Catholics Have Hope
Needed 1st Steps Taken
The Arizona Republic [Phoeniz AZ]
June 11, 2003
Thousands of Catholics will fill pews on Sundays to come and, with eyes toward the altar, wonder when the anguish will end.
The sex-abuse scandal in the church is a crisis of community, and the parishioners of greater Phoenix are embroiled in it more deeply, more personally than anyone else in Arizona, save the victims and their families. For Catholics, the priesthood constitutes this world's link to God. You don't get much more personally involved in a crisis than that.
But the church is built on faith. Indeed, one of its preeminent articles of faith, that Christ is brought directly into the hearts and souls of the faithful through the miracle of transubstantiation, the transformation of bread and wine into the body and blood of Christ, suffuses Catholic life. To have that faith is to have continuing faith in the future of a redeemed humanity. Catholics, by nature, have hope.
The agreement between Bishop Thomas O'Brien and Maricopa County Attorney Rick Romley is cause for such hope.
Most news coverage of the agreement has focused on the conflict between O'Brien and Romley over the extent of the bishop's continuing authority. But, as outlined by representatives of the church during an Editorial Board meeting last week, there is much more to the agreement than that. And the changes stipulated in the agreement should hearten Catholics who fear for the safety of their young children and teenagers.
The agreement signed May 3 (and announced June 2) includes a contribution of $300,000 by the Phoenix diocese to the Maricopa County Attorney's Victim Compensation Fund.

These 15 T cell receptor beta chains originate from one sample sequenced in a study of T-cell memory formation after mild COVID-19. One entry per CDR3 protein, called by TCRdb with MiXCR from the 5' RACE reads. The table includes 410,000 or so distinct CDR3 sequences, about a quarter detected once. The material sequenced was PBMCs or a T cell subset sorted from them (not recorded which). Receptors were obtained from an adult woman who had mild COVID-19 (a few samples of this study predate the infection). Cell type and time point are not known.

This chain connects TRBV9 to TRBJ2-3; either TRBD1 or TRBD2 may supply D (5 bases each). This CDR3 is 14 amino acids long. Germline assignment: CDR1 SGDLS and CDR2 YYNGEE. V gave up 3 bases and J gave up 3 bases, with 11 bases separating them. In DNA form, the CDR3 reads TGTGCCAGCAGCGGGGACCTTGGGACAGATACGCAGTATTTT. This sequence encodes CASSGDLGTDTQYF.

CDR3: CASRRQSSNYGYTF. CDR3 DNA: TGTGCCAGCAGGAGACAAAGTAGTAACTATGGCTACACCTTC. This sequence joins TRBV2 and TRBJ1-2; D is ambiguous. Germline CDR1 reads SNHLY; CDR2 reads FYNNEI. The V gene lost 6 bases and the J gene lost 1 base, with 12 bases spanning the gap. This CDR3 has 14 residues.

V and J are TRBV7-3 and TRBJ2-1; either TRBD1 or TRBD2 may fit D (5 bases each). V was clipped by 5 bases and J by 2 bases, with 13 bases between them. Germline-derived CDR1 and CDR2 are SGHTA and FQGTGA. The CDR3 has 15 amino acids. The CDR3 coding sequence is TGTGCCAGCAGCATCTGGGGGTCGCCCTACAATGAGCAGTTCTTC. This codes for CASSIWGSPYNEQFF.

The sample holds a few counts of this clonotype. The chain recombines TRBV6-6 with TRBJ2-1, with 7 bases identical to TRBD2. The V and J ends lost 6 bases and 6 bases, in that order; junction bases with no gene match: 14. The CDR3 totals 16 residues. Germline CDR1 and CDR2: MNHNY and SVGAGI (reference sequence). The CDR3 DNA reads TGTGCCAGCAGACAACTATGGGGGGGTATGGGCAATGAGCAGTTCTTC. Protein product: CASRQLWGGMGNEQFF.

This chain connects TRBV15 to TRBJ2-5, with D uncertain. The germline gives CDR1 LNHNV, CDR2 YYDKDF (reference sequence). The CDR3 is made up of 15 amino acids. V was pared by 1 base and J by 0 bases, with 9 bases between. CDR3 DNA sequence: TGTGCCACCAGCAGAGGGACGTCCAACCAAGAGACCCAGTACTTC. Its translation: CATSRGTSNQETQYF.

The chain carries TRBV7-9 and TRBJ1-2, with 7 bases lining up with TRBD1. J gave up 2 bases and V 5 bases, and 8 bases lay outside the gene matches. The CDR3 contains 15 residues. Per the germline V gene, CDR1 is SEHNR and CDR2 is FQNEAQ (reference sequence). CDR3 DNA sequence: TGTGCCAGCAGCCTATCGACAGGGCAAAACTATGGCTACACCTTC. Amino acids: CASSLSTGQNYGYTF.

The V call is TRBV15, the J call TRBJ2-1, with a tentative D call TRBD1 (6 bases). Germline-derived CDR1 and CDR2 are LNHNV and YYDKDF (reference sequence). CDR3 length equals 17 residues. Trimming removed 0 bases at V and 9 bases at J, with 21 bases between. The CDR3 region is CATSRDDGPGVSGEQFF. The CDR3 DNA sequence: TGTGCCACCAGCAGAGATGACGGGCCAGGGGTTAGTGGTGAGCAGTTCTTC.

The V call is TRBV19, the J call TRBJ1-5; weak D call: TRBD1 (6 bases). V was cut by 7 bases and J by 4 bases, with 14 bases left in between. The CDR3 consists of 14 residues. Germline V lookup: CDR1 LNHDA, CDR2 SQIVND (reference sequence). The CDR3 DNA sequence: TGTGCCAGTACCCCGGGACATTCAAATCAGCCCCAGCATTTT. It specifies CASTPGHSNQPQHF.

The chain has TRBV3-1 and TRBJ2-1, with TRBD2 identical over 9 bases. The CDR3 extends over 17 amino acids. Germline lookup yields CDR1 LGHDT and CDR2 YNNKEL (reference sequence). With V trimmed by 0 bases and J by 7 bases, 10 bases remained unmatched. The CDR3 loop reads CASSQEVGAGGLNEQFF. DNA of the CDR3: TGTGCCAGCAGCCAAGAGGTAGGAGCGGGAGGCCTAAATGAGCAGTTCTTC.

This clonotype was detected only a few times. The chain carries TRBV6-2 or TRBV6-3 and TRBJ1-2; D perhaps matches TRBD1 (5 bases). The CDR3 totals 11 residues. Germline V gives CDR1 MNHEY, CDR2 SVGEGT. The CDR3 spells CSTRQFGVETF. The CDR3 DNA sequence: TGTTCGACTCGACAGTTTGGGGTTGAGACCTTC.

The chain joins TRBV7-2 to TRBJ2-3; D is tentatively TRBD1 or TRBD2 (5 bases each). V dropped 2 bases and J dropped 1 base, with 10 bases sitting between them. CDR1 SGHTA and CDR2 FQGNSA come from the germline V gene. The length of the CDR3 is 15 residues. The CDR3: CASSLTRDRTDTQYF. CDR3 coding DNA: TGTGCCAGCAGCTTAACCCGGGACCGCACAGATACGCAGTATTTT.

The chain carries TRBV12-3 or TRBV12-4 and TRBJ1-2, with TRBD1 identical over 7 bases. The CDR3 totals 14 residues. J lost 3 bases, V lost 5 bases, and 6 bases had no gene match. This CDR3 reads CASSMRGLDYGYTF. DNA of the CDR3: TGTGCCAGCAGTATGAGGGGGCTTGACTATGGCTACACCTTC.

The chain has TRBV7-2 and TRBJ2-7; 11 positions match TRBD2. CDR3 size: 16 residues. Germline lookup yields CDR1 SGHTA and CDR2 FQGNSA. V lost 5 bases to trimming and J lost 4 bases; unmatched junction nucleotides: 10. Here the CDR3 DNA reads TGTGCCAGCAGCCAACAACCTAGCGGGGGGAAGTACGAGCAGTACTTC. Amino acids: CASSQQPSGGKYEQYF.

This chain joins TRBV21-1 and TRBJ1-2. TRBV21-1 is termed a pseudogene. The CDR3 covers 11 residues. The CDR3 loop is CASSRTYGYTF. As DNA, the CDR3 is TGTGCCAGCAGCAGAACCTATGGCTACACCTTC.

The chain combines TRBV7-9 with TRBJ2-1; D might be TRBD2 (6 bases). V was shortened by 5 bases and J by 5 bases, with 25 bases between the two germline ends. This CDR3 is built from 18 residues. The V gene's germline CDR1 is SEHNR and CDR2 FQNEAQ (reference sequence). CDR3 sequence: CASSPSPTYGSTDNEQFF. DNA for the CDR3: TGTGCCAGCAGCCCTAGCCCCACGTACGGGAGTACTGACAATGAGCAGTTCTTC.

As stipulated, the money will be used to compensate child victims of criminal sexual misconduct. That check already has been delivered. The diocese will pay an identical sum over the next three years for counseling of those victimized by child sexual abuse.
In addition, the diocese will create a three-person Victim Assistance Panel, composed of mental-health professionals, that will consider requests for counseling from people who indicate they have been abused by diocesan personnel. The panel will be authorized to approve up to $50,000 in counseling fees for victims and their families.
There are other changes that appear even more promising because they address the institutional mindset of the diocese.
The diocese has created a new position, a moderator of the Curia, essentially a chief of staff, whose duties include enforcing the sexual misconduct policy.
Monsignor Richard Moyer has been appointed to that position. This is a move that places enforcement of the policy where it should be: at the top of the diocese hierarchy.
Just as important, the diocese has hired Jennifer O'Connor as youth protection advocate. Her decisions regarding child welfare will not be subject to the consent of the bishop, and she will be provided independent legal counsel. To its credit, the diocese began searching for the advocate before signing the agreement with Romley.
The church has a long road ahead before it sets matters right with the families who fill its pews. But the agreement with the county attorney includes a lot of important first steps.
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